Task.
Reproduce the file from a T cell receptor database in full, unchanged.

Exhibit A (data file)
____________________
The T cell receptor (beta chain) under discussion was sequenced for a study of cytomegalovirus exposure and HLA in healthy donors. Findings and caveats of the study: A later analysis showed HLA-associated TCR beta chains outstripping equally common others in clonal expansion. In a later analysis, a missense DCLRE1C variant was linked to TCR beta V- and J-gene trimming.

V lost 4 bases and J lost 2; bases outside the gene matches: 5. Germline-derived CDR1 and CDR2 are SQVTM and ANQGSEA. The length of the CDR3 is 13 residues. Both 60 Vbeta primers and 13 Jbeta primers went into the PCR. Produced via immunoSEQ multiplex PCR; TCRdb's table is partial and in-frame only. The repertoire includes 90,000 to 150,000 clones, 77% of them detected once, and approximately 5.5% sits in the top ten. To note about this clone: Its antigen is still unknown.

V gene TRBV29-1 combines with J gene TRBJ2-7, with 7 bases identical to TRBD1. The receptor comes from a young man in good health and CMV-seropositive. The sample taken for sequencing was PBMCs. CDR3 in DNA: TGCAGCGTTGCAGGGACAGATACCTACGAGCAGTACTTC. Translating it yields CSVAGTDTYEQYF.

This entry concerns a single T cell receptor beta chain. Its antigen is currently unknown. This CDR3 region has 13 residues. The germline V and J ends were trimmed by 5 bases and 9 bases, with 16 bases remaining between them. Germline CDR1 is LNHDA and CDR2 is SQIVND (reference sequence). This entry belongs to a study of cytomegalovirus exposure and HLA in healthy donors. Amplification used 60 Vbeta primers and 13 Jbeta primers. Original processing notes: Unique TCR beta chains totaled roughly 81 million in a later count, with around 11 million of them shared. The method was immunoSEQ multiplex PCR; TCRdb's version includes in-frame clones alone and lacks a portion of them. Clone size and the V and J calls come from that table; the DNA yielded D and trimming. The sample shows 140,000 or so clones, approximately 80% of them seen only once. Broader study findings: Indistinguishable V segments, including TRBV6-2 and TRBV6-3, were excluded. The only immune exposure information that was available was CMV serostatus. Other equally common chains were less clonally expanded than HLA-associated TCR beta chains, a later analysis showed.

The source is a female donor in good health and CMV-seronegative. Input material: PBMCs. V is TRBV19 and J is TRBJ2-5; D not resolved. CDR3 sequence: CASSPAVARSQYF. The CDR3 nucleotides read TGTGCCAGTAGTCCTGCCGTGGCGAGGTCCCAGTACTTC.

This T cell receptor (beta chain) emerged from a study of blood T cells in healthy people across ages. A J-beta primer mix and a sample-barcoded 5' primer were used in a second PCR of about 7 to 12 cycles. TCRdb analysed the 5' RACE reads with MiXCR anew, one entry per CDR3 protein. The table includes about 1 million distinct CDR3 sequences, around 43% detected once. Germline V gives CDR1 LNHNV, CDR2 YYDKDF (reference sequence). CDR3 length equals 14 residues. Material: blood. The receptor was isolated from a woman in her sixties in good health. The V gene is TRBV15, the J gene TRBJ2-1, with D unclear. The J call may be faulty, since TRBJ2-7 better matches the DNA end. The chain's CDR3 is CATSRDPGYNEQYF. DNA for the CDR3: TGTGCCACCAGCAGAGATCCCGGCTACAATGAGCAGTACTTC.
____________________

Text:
The T cell receptor (beta chain) under discussion was sequenced for a study of cytomegalovirus exposure and HLA in healthy donors. Findings and caveats of the study: A later analysis showed HLA-associated TCR beta chains outstripping equally common others in clonal expansion. In a later analysis, a missense DCLRE1C variant was linked to TCR beta V- and J-gene trimming.

V lost 4 bases and J lost 2; bases outside the gene matches: 5. Germline-derived CDR1 and CDR2 are SQVTM and ANQGSEA. The length of the CDR3 is 13 residues. Both 60 Vbeta primers and 13 Jbeta primers went into the PCR. Produced via immunoSEQ multiplex PCR; TCRdb's table is partial and in-frame only. The repertoire includes 90,000 to 150,000 clones, 77% of them detected once, and approximately 5.5% sits in the top ten. To note about this clone: Its antigen is still unknown.

V gene TRBV29-1 combines with J gene TRBJ2-7, with 7 bases identical to TRBD1. The receptor comes from a young man in good health and CMV-seropositive. The sample taken for sequencing was PBMCs. CDR3 in DNA: TGCAGCGTTGCAGGGACAGATACCTACGAGCAGTACTTC. Translating it yields CSVAGTDTYEQYF.

This entry concerns a single T cell receptor beta chain. Its antigen is currently unknown. This CDR3 region has 13 residues. The germline V and J ends were trimmed by 5 bases and 9 bases, with 16 bases remaining between them. Germline CDR1 is LNHDA and CDR2 is SQIVND (reference sequence). This entry belongs to a study of cytomegalovirus exposure and HLA in healthy donors. Amplification used 60 Vbeta primers and 13 Jbeta primers. Original processing notes: Unique TCR beta chains totaled roughly 81 million in a later count, with around 11 million of them shared. The method was immunoSEQ multiplex PCR; TCRdb's version includes in-frame clones alone and lacks a portion of them. Clone size and the V and J calls come from that table; the DNA yielded D and trimming. The sample shows 140,000 or so clones, approximately 80% of them seen only once. Broader study findings: Indistinguishable V segments, including TRBV6-2 and TRBV6-3, were excluded. The only immune exposure information that was available was CMV serostatus. Other equally common chains were less clonally expanded than HLA-associated TCR beta chains, a later analysis showed.

The source is a female donor in good health and CMV-seronegative. Input material: PBMCs. V is TRBV19 and J is TRBJ2-5; D not resolved. CDR3 sequence: CASSPAVARSQYF. The CDR3 nucleotides read TGTGCCAGTAGTCCTGCCGTGGCGAGGTCCCAGTACTTC.

This T cell receptor (beta chain) emerged from a study of blood T cells in healthy people across ages. A J-beta primer mix and a sample-barcoded 5' primer were used in a second PCR of about 7 to 12 cycles. TCRdb analysed the 5' RACE reads with MiXCR anew, one entry per CDR3 protein. The table includes about 1 million distinct CDR3 sequences, around 43% detected once. Germline V gives CDR1 LNHNV, CDR2 YYDKDF (reference sequence). CDR3 length equals 14 residues. Material: blood. The receptor was isolated from a woman in her sixties in good health. The V gene is TRBV15, the J gene TRBJ2-1, with D unclear. The J call may be faulty, since TRBJ2-7 better matches the DNA end. The chain's CDR3 is CATSRDPGYNEQYF. DNA for the CDR3: TGTGCCACCAGCAGAGATCCCGGCTACAATGAGCAGTACTTC.